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# The More You Try to Make, The Less Your Chance of Success

29 March 1999

One of the simplest yet poorest perceived principles of casino gambling is that the more you try to earn, the less your chance of success and the more vulnerable you are to failure. Nothing you can do -- no potpourri of wagers, no betting progressions, no hunches about riding streaks -- changes the fundamental effect.

I'll demonstrate how this works by examining the net wins and losses for three million hopefuls making 10 bets of \$10 on different propositions at single-zero roulette. A million solid citizens each put their money on red, four-number corners, and single numbers. To the casino, all three million patrons are equivalent because they'll each bet \$100 with a 2.7 percent edge.

At odds of 1.06-to-1, \$10 on red pays \$10. The list below shows how the million players are expected to finish 10 rounds.

 Wins in 10 trials Net win (+) or loss (-) Number of players 0 -100 1,275 1 -80 12,079 2 -60 51,496 3 -40 130,094 4 -20 215,682 5 0 245,196 6 +20 193,576 7 +40 104,793 8 +60 37,229 9 +80 7,838 10 +100 742

At odds of 8.25-to-1, \$10 on corners pay \$80. The following list shows where the million players are expected to be after 10 bets.

 Wins in 10 trials Net win (+) or loss (-) Number of players 0 -100 318,509 1 -10 386,072 2 +80 210,585 3 +170 68,068 4 +260 14,438 5 +350 2,100 6 +440 212 7 +530 15 8 +620 less than 1 9 +710 less than 1 10 +800 less than 1

At odds of 36-to-1, \$10 on single numbers pay \$350. The next list indicates what the million players can expect after 10 tries.

 Wins in 10 trials Net win (+) or loss (-) Number of players 0 -100 760,340 1 +260 211,205 2 +620 26,401 3 +980 1,955 4 +1,340 95 5 +1,700 3 6 +2,060 less than 1 7 +2,420 less than 1 8 +2,780 less than 1 9 +3,140 less than 1 10 +3,500 less than 1

Figures within each class of bet are one way to show that the higher the win, the fewer who can expect to reach it. For instance on corners, 68,068 out of a million should net \$170, 14,438 should earn \$260, and 2,100 should walk away with \$350.

Among classes, the data show that more solid citizens can expect to win any given amount as odds get longer, but susceptibility to loss simultaneously rises. As an illustration, 7,838 out of every million should win \$80 on red, whereas 210,585 should hit this goal betting corners. However, of those who bet on red, only 1,275 should forfeit their whole stakes and 410,626 should lose at least something. Of those who bet on corners, 318,509 should lose everything and 704,581 should end up somewhere in the hole.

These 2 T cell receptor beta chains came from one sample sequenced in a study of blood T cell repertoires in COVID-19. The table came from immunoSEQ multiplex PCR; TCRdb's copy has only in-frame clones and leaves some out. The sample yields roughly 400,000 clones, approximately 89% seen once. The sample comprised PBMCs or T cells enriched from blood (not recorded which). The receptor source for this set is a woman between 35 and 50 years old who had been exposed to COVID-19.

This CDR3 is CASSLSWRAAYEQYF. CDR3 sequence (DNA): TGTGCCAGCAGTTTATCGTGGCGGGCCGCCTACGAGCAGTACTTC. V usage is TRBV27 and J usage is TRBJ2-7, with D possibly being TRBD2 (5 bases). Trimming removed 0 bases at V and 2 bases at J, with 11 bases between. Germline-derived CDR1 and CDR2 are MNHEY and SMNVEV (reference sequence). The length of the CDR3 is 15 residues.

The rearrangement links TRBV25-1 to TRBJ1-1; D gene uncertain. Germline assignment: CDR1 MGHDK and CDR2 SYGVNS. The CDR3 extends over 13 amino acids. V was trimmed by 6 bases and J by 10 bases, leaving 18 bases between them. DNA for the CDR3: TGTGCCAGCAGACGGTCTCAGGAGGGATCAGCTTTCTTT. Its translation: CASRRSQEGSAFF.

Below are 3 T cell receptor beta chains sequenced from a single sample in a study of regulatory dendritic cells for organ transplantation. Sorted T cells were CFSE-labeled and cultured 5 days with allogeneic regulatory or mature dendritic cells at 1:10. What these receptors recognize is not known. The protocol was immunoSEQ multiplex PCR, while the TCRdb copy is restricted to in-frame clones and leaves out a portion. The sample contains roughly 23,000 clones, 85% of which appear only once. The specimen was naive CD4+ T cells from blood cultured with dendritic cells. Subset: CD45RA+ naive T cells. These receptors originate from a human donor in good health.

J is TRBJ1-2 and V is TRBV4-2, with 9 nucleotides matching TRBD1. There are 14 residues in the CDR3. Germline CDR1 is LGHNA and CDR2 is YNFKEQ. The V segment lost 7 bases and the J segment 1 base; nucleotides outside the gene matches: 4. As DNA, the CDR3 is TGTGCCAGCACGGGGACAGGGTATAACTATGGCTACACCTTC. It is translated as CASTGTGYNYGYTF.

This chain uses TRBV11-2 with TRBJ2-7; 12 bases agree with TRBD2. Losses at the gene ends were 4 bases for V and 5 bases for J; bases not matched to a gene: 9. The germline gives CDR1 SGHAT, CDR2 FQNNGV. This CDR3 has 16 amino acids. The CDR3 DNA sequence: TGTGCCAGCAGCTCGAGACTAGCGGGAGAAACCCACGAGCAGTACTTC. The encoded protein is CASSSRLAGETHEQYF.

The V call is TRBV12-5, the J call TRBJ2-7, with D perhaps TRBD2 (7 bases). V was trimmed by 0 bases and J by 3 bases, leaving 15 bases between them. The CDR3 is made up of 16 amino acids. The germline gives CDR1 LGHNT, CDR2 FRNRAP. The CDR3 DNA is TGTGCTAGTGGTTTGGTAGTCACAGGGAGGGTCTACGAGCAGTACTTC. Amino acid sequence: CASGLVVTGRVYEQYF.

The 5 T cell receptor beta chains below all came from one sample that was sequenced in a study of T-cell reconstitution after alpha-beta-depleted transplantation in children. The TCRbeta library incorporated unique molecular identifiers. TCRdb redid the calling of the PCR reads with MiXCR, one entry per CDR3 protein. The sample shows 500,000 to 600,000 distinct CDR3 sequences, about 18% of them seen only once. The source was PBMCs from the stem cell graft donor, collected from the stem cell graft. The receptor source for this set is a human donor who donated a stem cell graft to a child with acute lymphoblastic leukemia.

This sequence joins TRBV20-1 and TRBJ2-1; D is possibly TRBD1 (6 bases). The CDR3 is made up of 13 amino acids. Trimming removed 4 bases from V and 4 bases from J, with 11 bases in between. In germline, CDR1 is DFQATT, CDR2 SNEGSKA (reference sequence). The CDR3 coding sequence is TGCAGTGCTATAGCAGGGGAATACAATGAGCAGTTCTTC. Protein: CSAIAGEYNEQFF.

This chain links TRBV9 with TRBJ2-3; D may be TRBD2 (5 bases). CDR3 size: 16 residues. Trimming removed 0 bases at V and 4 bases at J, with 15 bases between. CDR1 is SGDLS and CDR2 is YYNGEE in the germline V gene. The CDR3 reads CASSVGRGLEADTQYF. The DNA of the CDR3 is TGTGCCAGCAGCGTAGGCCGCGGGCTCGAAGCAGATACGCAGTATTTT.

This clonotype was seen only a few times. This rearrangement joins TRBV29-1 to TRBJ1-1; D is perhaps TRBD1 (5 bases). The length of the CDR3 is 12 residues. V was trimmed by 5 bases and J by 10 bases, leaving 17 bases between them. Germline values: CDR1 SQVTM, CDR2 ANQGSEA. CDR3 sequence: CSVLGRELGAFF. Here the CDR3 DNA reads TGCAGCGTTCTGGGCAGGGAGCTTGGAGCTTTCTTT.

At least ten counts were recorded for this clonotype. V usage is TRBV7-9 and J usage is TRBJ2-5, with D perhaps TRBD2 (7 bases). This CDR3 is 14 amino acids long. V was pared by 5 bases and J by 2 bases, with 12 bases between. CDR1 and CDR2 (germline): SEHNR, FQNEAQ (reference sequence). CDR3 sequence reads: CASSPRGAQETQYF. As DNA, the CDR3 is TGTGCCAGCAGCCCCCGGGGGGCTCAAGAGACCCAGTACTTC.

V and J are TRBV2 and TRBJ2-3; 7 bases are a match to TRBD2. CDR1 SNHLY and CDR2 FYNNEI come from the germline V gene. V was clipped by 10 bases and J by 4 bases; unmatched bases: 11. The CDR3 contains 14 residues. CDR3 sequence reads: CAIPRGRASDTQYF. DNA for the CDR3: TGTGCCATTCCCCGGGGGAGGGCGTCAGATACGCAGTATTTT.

Again among classes, greater longshots mean higher possible prizes but more players who'll lose all or some of their bankrolls trying. See this by comparing bets on corners and single numbers. Corners can yield only up to \$800, but 318,509 players can expect to lose \$100 and another 386,072 can expect to finish \$10 in the hole. Single numbers promise up to \$3,500 but 760,340 players should lose \$100 trying.

You can opt for any point along the spectrum from a good shot at a small haul to a remote chance at a big bonanza. Which is best? You decide. Whether a goal is wise or foolish is an individual issue, tied up in factors like your personal motivation to gamble and how often you indulge your casino fantasies. But, once you set your objectives, understanding the trade-offs helps you pick a playing style consistent with them. Sumner A Ingmark, the Geoffrey Chaucer of judicious choice, said it this way:

By dreams of riches we are oft deceived,
With foolproof plans that beg to be believed.
But dreamers are most apt to be aggrieved,
While modest goals are easiest achieved.
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Alan Krigman

Alan Krigman was a weekly syndicated newspaper gaming columnist and Editor & Publisher of Winning Ways, a monthly newsletter for casino aficionados. His columns focused on gambling probability and statistics. He passed away in October, 2013.
Alan Krigman
Alan Krigman was a weekly syndicated newspaper gaming columnist and Editor & Publisher of Winning Ways, a monthly newsletter for casino aficionados. His columns focused on gambling probability and statistics. He passed away in October, 2013.